Last but certainly not least in the collection is Bioshock Infinite, the most divisive and controversial of the three games. Set somewhat apart from the first two games, the game puts players in the role of former detective Booker DeWitt, who is tasked with rescuing a young woman called Elizabeth from a mysterious city floating in the sky. Released in 2013, Bioshock Infinite was initially showered with praise for its fast-paced gameplay and thought-provoking storyline that delved deep into matters of race, religion and the notion of causality. But the game’s conclusion in particular was what divided people, perplexing and fascinating players alike.
The game was only released a few years ago, so Bioshock Infinite has been given next to none of the remaster treatment that its predecessors have been treated to. But in fairness, it doesn’t really need it. Benefiting once again from better resolution and frame rate, anyone who visited Columbia before on a high-end PC system will see little to differentiate it from this updated console version. But while tonally different from Rapture, that doesn’t make Zachary Comstock’s very own picturesque paradise any less of a joy to explore again. In fact, setting aside the controversial ending, the one downside to Infinite is that we can only wish that the original Bioshock had been remade using the same engine.
To make up for that small niggling point, as with Bioshock 2, this collection also features all of the downloadable content that came subsequently after Infinite. Acting as a bookend to the entire series, Burial at Sea was a two-part expansion played via the perspective of parallel versions of both Booker and Elizabeth, this DLC explored the downfall of Rapture from a new angle, all while further exploring the mind-boggling ending of Infinite. Adding in some stealth elements along the way, Burial at Sea is the icing on the cake, functioning as both a satisfying prelude and epilogue to the series as a whole.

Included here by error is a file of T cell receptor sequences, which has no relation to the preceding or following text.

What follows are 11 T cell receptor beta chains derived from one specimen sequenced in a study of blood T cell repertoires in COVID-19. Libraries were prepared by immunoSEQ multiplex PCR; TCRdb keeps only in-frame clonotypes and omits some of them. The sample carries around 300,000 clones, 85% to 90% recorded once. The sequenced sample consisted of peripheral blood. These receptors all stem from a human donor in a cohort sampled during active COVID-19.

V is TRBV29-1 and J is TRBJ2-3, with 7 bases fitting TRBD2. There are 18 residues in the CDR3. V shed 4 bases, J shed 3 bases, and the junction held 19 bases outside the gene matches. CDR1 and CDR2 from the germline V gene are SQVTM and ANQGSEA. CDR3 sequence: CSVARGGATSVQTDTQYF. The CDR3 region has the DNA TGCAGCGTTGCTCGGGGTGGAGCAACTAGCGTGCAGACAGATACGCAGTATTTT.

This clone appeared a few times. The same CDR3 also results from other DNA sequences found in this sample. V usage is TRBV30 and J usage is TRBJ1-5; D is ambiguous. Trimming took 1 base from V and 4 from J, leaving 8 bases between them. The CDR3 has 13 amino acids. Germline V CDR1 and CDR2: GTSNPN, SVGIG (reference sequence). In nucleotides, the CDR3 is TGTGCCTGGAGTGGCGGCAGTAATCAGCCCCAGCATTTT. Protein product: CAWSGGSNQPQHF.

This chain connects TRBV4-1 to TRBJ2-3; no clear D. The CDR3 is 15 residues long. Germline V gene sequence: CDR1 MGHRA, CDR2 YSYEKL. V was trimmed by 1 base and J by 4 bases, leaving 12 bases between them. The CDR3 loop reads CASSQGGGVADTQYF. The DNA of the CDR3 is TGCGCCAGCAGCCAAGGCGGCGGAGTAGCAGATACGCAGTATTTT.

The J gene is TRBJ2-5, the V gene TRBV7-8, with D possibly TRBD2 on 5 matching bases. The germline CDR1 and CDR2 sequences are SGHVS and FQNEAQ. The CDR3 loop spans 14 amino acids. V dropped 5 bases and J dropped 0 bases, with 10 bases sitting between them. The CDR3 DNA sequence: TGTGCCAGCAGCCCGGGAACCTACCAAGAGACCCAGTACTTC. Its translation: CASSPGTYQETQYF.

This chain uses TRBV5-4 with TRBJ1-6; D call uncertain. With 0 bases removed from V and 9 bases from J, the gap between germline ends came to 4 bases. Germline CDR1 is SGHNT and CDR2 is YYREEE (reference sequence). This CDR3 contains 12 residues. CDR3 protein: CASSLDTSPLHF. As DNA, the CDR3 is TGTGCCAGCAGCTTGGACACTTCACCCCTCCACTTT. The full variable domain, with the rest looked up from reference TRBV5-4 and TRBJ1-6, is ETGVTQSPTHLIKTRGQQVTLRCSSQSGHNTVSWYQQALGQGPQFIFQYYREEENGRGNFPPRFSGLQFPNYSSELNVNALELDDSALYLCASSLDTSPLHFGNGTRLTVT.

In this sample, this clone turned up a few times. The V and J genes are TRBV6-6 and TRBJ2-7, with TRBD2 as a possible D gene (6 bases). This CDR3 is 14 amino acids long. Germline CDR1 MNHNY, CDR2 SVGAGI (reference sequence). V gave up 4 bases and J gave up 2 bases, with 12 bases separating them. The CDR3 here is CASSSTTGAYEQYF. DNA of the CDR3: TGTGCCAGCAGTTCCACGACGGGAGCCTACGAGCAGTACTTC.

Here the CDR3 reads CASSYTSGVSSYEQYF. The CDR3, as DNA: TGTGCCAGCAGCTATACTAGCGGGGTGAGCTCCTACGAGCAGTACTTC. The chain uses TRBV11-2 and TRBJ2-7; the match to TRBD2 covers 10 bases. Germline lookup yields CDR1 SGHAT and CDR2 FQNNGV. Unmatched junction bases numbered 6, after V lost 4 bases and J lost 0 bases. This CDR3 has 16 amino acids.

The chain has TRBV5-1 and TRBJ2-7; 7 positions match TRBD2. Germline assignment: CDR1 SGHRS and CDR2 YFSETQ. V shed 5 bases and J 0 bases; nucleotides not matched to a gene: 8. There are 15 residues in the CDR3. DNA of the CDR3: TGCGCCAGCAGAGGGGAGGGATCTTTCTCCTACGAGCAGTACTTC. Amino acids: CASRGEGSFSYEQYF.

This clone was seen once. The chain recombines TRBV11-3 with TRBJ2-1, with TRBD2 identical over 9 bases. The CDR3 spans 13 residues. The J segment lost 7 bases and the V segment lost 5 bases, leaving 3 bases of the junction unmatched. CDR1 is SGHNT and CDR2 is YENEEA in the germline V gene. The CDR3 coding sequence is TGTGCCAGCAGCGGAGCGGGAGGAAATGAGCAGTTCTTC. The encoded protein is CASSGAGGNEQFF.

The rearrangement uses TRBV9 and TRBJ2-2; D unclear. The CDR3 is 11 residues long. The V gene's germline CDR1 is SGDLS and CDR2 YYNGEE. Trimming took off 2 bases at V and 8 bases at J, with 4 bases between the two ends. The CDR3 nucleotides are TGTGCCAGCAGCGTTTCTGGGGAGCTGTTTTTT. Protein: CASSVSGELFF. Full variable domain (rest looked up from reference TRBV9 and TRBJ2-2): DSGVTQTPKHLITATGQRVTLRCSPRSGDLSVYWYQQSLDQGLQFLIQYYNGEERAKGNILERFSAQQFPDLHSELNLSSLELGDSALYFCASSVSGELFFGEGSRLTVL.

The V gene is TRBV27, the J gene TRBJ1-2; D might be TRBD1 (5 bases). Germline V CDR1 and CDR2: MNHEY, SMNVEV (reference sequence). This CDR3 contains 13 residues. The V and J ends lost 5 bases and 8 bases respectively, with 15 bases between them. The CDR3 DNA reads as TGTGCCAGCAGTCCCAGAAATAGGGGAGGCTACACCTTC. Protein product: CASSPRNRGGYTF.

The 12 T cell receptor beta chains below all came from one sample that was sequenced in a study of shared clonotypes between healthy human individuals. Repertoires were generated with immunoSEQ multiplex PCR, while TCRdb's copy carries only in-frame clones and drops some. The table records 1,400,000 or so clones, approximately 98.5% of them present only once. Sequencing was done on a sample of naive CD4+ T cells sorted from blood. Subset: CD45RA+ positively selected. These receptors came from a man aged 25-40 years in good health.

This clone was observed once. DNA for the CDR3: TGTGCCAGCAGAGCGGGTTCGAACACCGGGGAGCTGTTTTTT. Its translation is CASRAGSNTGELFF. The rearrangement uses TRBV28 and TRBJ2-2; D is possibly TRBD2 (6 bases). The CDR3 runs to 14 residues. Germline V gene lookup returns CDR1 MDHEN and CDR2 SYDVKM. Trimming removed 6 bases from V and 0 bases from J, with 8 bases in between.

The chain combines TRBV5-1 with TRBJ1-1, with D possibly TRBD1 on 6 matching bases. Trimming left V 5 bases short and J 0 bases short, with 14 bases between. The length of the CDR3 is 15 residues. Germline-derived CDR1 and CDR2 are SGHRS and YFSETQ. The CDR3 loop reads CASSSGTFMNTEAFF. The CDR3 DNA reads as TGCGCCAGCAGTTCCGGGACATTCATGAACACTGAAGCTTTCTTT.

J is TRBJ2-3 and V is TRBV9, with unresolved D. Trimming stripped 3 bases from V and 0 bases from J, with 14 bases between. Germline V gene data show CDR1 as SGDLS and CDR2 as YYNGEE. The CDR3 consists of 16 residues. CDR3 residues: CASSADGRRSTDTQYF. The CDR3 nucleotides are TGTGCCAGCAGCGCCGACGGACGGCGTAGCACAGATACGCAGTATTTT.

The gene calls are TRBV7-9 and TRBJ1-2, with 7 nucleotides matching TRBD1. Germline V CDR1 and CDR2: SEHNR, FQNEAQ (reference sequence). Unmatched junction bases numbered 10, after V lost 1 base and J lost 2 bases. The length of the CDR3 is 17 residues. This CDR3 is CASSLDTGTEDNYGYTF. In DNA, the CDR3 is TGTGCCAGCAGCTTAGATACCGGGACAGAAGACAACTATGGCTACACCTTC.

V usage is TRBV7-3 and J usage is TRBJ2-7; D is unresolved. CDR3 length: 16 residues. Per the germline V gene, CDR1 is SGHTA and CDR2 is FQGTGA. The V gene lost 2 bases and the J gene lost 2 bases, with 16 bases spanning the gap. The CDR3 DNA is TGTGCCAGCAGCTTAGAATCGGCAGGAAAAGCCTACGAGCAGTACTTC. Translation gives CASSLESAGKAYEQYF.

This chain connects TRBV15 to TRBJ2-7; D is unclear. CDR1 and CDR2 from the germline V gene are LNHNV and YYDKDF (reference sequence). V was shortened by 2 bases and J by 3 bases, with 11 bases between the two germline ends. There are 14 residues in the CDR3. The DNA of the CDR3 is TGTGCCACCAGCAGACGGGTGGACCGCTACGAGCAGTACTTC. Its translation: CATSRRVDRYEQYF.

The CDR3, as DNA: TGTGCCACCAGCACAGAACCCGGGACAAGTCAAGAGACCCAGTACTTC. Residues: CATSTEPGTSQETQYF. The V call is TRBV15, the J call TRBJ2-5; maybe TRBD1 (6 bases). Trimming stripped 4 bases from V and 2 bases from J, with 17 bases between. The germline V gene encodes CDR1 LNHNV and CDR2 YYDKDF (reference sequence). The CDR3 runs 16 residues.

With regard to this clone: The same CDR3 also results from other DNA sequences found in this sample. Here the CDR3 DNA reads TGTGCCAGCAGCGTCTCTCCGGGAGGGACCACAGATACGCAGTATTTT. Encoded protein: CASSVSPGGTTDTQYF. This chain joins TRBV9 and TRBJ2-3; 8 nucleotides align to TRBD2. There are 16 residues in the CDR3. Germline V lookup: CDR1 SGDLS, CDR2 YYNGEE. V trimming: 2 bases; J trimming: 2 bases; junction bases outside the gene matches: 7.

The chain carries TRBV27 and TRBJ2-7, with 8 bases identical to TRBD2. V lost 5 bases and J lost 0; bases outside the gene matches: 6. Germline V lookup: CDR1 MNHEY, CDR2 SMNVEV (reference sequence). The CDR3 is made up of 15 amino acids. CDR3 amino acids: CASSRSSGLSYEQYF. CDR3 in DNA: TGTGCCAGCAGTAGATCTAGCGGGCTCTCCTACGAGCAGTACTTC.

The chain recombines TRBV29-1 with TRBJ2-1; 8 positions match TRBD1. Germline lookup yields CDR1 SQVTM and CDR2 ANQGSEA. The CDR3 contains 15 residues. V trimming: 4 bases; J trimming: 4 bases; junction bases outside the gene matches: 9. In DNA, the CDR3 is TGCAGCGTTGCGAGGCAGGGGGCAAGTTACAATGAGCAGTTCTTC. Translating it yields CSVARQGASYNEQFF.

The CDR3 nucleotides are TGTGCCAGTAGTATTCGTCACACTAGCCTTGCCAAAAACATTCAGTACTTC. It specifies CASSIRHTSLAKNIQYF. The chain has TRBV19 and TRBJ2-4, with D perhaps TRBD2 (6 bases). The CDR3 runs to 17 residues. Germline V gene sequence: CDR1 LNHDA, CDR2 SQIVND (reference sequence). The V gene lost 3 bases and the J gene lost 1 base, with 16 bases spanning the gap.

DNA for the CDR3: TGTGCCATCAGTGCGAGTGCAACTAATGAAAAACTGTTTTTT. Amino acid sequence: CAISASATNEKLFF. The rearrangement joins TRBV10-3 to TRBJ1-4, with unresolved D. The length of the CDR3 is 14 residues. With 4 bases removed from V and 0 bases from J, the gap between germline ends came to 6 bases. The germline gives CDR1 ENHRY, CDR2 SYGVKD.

This collection as a whole has some minor technical flaws. Across all three games, frame rate is susceptible to dropping during some of the more explosive firefights. Some of the audio dialogue from the tapes scattered around each game also has a tendency to skip or repeat at random, while at times sound levels will erroneously become jumbled, lowering sound effects such as gunfire and explosions in favour of heightening the background noises. At one point during Burial at Sea, we had to restart the game due to whale noises seemingly drowning out everything else in the game.
This biggest disappointment however is that we’ve seen all of this before. Aside from the additional director’s commentary and an impressive overhaul of the first game, there’s just not enough to distinguish each game from its previous incarnations. It almost makes you feel envious of those coming fresh to the series, who are yet to experience the iconic twists and turns for themselves. But for three fantastic games, Bioshock: The Collection is great value for money, regardless of whether you’re newbie or a veteran to Irrational Games’ masterclass in storytelling. After all, there’s always a man. There’s always a city. There’s always a lighthouse. And there’s always a reason to revisit one of the finest trilogies in the modern gaming.